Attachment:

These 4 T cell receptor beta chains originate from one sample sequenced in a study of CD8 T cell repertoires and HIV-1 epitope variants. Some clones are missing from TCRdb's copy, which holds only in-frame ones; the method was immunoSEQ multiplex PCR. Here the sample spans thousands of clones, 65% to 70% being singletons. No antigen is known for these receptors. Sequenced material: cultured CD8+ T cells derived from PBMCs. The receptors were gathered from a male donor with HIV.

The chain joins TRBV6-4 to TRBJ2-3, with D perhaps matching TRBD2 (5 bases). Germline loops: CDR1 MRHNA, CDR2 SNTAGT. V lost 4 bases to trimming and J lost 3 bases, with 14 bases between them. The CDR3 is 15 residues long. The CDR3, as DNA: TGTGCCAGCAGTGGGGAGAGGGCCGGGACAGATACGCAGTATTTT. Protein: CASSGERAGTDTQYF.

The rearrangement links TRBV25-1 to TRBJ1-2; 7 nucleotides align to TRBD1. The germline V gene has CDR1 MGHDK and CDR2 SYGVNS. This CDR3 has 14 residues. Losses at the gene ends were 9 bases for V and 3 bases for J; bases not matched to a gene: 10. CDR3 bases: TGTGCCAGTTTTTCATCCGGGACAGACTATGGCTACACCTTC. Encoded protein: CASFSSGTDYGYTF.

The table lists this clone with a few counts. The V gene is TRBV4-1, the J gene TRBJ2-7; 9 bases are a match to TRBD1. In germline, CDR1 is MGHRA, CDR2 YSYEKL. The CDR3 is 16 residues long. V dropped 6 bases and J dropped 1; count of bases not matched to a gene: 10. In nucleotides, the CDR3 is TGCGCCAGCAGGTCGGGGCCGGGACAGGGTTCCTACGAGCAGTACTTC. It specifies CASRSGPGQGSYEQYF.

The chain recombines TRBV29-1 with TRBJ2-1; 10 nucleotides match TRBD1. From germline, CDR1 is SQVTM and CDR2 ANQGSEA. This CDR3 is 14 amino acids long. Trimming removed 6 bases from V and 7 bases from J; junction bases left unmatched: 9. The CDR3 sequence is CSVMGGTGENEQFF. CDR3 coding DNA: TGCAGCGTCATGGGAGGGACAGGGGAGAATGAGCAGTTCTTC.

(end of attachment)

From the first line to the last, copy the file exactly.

These 4 T cell receptor beta chains originate from one sample sequenced in a study of CD8 T cell repertoires and HIV-1 epitope variants. Some clones are missing from TCRdb's copy, which holds only in-frame ones; the method was immunoSEQ multiplex PCR. Here the sample spans thousands of clones, 65% to 70% being singletons. No antigen is known for these receptors. Sequenced material: cultured CD8+ T cells derived from PBMCs. The receptors were gathered from a male donor with HIV.

The chain joins TRBV6-4 to TRBJ2-3, with D perhaps matching TRBD2 (5 bases). Germline loops: CDR1 MRHNA, CDR2 SNTAGT. V lost 4 bases to trimming and J lost 3 bases, with 14 bases between them. The CDR3 is 15 residues long. The CDR3, as DNA: TGTGCCAGCAGTGGGGAGAGGGCCGGGACAGATACGCAGTATTTT. Protein: CASSGERAGTDTQYF.

The rearrangement links TRBV25-1 to TRBJ1-2; 7 nucleotides align to TRBD1. The germline V gene has CDR1 MGHDK and CDR2 SYGVNS. This CDR3 has 14 residues. Losses at the gene ends were 9 bases for V and 3 bases for J; bases not matched to a gene: 10. CDR3 bases: TGTGCCAGTTTTTCATCCGGGACAGACTATGGCTACACCTTC. Encoded protein: CASFSSGTDYGYTF.

The table lists this clone with a few counts. The V gene is TRBV4-1, the J gene TRBJ2-7; 9 bases are a match to TRBD1. In germline, CDR1 is MGHRA, CDR2 YSYEKL. The CDR3 is 16 residues long. V dropped 6 bases and J dropped 1; count of bases not matched to a gene: 10. In nucleotides, the CDR3 is TGCGCCAGCAGGTCGGGGCCGGGACAGGGTTCCTACGAGCAGTACTTC. It specifies CASRSGPGQGSYEQYF.

The chain recombines TRBV29-1 with TRBJ2-1; 10 nucleotides match TRBD1. From germline, CDR1 is SQVTM and CDR2 ANQGSEA. This CDR3 is 14 amino acids long. Trimming removed 6 bases from V and 7 bases from J; junction bases left unmatched: 9. The CDR3 sequence is CSVMGGTGENEQFF. CDR3 coding DNA: TGCAGCGTCATGGGAGGGACAGGGGAGAATGAGCAGTTCTTC.